The European branch of Airports Council International (ACI Europe) has warned that passengers will be hugely disrupted if an agreement isn't reached by the two-year Brexit countdown.
The UK's air traffic is predominantly with the EU, as more than one in two passengers travel between the UK and EU.
Failure to reach an agreement within the strict two-year deadline for negotiations, to be started when Theresa May triggers Article 50 on 29 March, would mean the UK exiting the EU without the terms of its new relationship with the bloc being clearly set out.
This could cause huge disruption for air connectivity and the economy, if market access falls back on more restrictive bilateral provisions between the UK and individual EU member states.
ACI Europe has urged negotiators to prioritise the industry, highlighting the interdependence of both markets.
It noted that 53.5 per cent of passengers handled by UK airports are flying to or from the EU27 and 11.5 per cent handled by EU27 airports are flying to or from the UK, also reflecting UK airports are, on average, far more dependent on air traffic to and from the rest of the EU than vice versa, though this does vary across different places.
Olivier Jankovec, director general of ACI Europe, said: "The contribution of aviation to the economies of both the UK and the EU27 is largely conditioned by the full integration of their aviation markets - enabled by the Single Aviation Market.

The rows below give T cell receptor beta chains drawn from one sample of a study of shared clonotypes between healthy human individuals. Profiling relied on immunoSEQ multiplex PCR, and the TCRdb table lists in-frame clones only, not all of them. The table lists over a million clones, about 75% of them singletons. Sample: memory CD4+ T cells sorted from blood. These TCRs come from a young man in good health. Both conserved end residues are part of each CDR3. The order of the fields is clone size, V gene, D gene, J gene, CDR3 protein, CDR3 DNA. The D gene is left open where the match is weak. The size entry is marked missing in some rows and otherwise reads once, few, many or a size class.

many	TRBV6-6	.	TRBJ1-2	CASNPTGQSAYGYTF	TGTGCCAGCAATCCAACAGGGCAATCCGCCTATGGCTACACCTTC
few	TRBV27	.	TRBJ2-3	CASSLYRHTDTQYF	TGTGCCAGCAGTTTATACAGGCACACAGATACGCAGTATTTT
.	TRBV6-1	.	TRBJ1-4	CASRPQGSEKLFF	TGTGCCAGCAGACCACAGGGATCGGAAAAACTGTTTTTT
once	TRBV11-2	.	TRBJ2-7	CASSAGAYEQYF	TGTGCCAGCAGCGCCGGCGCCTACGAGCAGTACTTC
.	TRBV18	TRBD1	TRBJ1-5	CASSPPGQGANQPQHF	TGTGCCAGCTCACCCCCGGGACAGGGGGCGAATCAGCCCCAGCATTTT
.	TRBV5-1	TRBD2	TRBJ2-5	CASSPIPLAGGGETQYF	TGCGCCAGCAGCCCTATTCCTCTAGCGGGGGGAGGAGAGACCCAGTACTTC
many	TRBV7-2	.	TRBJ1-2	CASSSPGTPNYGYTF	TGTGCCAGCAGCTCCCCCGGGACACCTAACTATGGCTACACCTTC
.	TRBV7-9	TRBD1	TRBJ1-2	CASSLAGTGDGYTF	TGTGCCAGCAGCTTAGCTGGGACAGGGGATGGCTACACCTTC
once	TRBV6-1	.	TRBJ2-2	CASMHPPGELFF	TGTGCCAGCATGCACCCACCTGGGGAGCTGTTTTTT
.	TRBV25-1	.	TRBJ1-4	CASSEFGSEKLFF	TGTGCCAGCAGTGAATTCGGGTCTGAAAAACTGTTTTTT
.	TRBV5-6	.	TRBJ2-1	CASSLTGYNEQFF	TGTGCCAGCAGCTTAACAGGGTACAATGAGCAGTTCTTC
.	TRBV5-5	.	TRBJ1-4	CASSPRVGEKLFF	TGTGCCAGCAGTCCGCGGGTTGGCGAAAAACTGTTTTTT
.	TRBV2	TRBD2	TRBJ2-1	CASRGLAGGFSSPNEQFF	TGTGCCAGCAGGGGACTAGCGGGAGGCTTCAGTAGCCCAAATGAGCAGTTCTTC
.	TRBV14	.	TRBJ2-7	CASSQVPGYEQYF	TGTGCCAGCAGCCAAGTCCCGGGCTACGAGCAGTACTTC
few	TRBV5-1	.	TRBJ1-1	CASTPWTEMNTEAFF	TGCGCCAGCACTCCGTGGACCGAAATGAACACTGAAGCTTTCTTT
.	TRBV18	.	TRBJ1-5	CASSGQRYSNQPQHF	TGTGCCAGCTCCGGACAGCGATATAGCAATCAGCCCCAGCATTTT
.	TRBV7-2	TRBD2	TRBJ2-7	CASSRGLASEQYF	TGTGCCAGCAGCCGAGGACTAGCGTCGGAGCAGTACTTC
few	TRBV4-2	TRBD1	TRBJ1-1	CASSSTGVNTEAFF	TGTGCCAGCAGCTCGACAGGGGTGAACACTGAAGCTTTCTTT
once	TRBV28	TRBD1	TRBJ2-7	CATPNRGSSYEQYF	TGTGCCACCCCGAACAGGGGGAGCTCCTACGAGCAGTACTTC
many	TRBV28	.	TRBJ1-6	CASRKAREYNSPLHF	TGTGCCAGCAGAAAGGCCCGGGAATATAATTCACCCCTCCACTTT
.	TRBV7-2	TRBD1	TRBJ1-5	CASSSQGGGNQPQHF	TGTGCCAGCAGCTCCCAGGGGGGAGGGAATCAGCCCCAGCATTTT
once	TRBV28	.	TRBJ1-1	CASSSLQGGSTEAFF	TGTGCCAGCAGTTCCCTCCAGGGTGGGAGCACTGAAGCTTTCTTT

"Let’s be clear: losing this integration between the UK and EU aviation markets is akin to putting an end to a relationship which creates tremendous value and brings extensive mutual benefits."
Unless quickly resolved, this uncertainty will end up constraining route network development for airports, ultimately affecting air connectivity for their communities. This is due to the fact that airline route planning requires both long lead times and legal certainty.
Earlier this month, aviation minister Lord Ahmad told the industry it would be needed "more than ever" with Brexit on the horizon.
He repeated comments made by transport secretary Chris Grayling, saying it was in the interests of the UK, the EU, European countries and everyone who lives or travels between them, to seek "a liberal arrangement for aviation".